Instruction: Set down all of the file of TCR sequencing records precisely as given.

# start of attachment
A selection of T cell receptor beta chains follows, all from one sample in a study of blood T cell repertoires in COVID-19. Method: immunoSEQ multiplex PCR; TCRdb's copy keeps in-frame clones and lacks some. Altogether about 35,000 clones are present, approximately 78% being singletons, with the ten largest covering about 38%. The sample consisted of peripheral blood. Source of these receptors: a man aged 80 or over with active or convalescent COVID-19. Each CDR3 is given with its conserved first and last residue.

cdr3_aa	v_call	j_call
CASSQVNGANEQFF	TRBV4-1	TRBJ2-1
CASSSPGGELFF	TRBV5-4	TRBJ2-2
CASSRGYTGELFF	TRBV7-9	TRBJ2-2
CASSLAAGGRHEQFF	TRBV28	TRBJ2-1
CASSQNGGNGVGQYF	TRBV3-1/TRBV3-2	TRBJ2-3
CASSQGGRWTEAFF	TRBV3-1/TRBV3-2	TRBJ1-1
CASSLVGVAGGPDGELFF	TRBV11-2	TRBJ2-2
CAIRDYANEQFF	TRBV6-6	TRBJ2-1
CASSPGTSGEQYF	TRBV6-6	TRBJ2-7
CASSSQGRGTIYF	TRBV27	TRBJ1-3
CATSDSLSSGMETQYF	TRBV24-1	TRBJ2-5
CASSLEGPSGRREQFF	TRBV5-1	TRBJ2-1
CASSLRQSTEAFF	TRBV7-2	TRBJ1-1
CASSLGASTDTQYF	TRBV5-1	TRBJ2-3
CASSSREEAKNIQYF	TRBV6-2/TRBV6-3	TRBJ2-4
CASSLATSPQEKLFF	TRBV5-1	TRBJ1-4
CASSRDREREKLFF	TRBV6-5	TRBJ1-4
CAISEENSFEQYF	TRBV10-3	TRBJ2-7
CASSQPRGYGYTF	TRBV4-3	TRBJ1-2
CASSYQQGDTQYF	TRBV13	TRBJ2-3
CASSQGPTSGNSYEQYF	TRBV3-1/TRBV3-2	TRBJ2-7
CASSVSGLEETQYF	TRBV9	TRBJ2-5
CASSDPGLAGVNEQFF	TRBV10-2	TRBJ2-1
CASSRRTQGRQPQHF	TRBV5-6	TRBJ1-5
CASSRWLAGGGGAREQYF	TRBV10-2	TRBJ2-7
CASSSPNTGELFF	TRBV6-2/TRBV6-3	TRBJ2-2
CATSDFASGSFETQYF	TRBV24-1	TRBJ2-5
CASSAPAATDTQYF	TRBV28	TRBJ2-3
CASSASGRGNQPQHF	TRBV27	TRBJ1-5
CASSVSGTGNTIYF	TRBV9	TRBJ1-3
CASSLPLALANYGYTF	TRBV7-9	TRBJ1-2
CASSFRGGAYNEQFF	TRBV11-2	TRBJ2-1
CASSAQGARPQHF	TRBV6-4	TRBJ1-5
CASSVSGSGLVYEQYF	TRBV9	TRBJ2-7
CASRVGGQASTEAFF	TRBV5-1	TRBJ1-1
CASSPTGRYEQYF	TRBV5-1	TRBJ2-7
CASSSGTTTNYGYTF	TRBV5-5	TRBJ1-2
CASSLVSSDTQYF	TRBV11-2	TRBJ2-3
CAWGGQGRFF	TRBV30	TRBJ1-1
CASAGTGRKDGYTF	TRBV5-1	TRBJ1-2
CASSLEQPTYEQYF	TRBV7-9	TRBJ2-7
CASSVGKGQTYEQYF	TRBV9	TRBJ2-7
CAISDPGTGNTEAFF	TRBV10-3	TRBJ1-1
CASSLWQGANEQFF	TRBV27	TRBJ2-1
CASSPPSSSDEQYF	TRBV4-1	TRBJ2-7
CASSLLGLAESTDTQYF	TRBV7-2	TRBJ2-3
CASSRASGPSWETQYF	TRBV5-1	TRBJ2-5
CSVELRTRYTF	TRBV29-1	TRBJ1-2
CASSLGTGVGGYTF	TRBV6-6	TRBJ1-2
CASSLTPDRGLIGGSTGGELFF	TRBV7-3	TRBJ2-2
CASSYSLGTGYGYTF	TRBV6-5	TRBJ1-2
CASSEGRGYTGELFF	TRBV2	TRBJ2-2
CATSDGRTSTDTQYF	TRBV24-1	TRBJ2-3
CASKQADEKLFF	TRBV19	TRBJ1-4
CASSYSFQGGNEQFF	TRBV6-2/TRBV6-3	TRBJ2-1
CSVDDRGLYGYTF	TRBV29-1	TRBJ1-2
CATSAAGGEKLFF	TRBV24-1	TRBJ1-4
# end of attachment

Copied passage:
A selection of T cell receptor beta chains follows, all from one sample in a study of blood T cell repertoires in COVID-19. Method: immunoSEQ multiplex PCR; TCRdb's copy keeps in-frame clones and lacks some. Altogether about 35,000 clones are present, approximately 78% being singletons, with the ten largest covering about 38%. The sample consisted of peripheral blood. Source of these receptors: a man aged 80 or over with active or convalescent COVID-19. Each CDR3 is given with its conserved first and last residue.

cdr3_aa	v_call	j_call
CASSQVNGANEQFF	TRBV4-1	TRBJ2-1
CASSSPGGELFF	TRBV5-4	TRBJ2-2
CASSRGYTGELFF	TRBV7-9	TRBJ2-2
CASSLAAGGRHEQFF	TRBV28	TRBJ2-1
CASSQNGGNGVGQYF	TRBV3-1/TRBV3-2	TRBJ2-3
CASSQGGRWTEAFF	TRBV3-1/TRBV3-2	TRBJ1-1
CASSLVGVAGGPDGELFF	TRBV11-2	TRBJ2-2
CAIRDYANEQFF	TRBV6-6	TRBJ2-1
CASSPGTSGEQYF	TRBV6-6	TRBJ2-7
CASSSQGRGTIYF	TRBV27	TRBJ1-3
CATSDSLSSGMETQYF	TRBV24-1	TRBJ2-5
CASSLEGPSGRREQFF	TRBV5-1	TRBJ2-1
CASSLRQSTEAFF	TRBV7-2	TRBJ1-1
CASSLGASTDTQYF	TRBV5-1	TRBJ2-3
CASSSREEAKNIQYF	TRBV6-2/TRBV6-3	TRBJ2-4
CASSLATSPQEKLFF	TRBV5-1	TRBJ1-4
CASSRDREREKLFF	TRBV6-5	TRBJ1-4
CAISEENSFEQYF	TRBV10-3	TRBJ2-7
CASSQPRGYGYTF	TRBV4-3	TRBJ1-2
CASSYQQGDTQYF	TRBV13	TRBJ2-3
CASSQGPTSGNSYEQYF	TRBV3-1/TRBV3-2	TRBJ2-7
CASSVSGLEETQYF	TRBV9	TRBJ2-5
CASSDPGLAGVNEQFF	TRBV10-2	TRBJ2-1
CASSRRTQGRQPQHF	TRBV5-6	TRBJ1-5
CASSRWLAGGGGAREQYF	TRBV10-2	TRBJ2-7
CASSSPNTGELFF	TRBV6-2/TRBV6-3	TRBJ2-2
CATSDFASGSFETQYF	TRBV24-1	TRBJ2-5
CASSAPAATDTQYF	TRBV28	TRBJ2-3
CASSASGRGNQPQHF	TRBV27	TRBJ1-5
CASSVSGTGNTIYF	TRBV9	TRBJ1-3
CASSLPLALANYGYTF	TRBV7-9	TRBJ1-2
CASSFRGGAYNEQFF	TRBV11-2	TRBJ2-1
CASSAQGARPQHF	TRBV6-4	TRBJ1-5
CASSVSGSGLVYEQYF	TRBV9	TRBJ2-7
CASRVGGQASTEAFF	TRBV5-1	TRBJ1-1
CASSPTGRYEQYF	TRBV5-1	TRBJ2-7
CASSSGTTTNYGYTF	TRBV5-5	TRBJ1-2
CASSLVSSDTQYF	TRBV11-2	TRBJ2-3
CAWGGQGRFF	TRBV30	TRBJ1-1
CASAGTGRKDGYTF	TRBV5-1	TRBJ1-2
CASSLEQPTYEQYF	TRBV7-9	TRBJ2-7
CASSVGKGQTYEQYF	TRBV9	TRBJ2-7
CAISDPGTGNTEAFF	TRBV10-3	TRBJ1-1
CASSLWQGANEQFF	TRBV27	TRBJ2-1
CASSPPSSSDEQYF	TRBV4-1	TRBJ2-7
CASSLLGLAESTDTQYF	TRBV7-2	TRBJ2-3
CASSRASGPSWETQYF	TRBV5-1	TRBJ2-5
CSVELRTRYTF	TRBV29-1	TRBJ1-2
CASSLGTGVGGYTF	TRBV6-6	TRBJ1-2
CASSLTPDRGLIGGSTGGELFF	TRBV7-3	TRBJ2-2
CASSYSLGTGYGYTF	TRBV6-5	TRBJ1-2
CASSEGRGYTGELFF	TRBV2	TRBJ2-2
CATSDGRTSTDTQYF	TRBV24-1	TRBJ2-3
CASKQADEKLFF	TRBV19	TRBJ1-4
CASSYSFQGGNEQFF	TRBV6-2/TRBV6-3	TRBJ2-1
CSVDDRGLYGYTF	TRBV29-1	TRBJ1-2
CATSAAGGEKLFF	TRBV24-1	TRBJ1-4